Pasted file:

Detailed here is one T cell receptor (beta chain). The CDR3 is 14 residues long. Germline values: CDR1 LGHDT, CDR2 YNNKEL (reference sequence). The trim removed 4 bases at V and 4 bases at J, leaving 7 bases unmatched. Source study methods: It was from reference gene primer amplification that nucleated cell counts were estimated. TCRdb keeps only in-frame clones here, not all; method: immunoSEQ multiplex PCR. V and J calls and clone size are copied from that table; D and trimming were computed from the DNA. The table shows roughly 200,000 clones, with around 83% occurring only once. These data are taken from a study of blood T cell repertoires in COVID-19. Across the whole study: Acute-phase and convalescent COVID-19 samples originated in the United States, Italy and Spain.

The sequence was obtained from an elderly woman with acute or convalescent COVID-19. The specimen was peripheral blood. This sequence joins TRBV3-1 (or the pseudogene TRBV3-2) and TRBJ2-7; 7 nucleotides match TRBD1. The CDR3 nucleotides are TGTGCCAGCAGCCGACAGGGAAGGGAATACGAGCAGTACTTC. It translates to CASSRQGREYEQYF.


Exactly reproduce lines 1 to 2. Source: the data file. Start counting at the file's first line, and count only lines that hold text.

Detailed here is one T cell receptor (beta chain). The CDR3 is 14 residues long. Germline values: CDR1 LGHDT, CDR2 YNNKEL (reference sequence). The trim removed 4 bases at V and 4 bases at J, leaving 7 bases unmatched. Source study methods: It was from reference gene primer amplification that nucleated cell counts were estimated. TCRdb keeps only in-frame clones here, not all; method: immunoSEQ multiplex PCR. V and J calls and clone size are copied from that table; D and trimming were computed from the DNA. The table shows roughly 200,000 clones, with around 83% occurring only once. These data are taken from a study of blood T cell repertoires in COVID-19. Across the whole study: Acute-phase and convalescent COVID-19 samples originated in the United States, Italy and Spain.

The sequence was obtained from an elderly woman with acute or convalescent COVID-19. The specimen was peripheral blood. This sequence joins TRBV3-1 (or the pseudogene TRBV3-2) and TRBJ2-7; 7 nucleotides match TRBD1. The CDR3 nucleotides are TGTGCCAGCAGCCGACAGGGAAGGGAATACGAGCAGTACTTC. It translates to CASSRQGREYEQYF.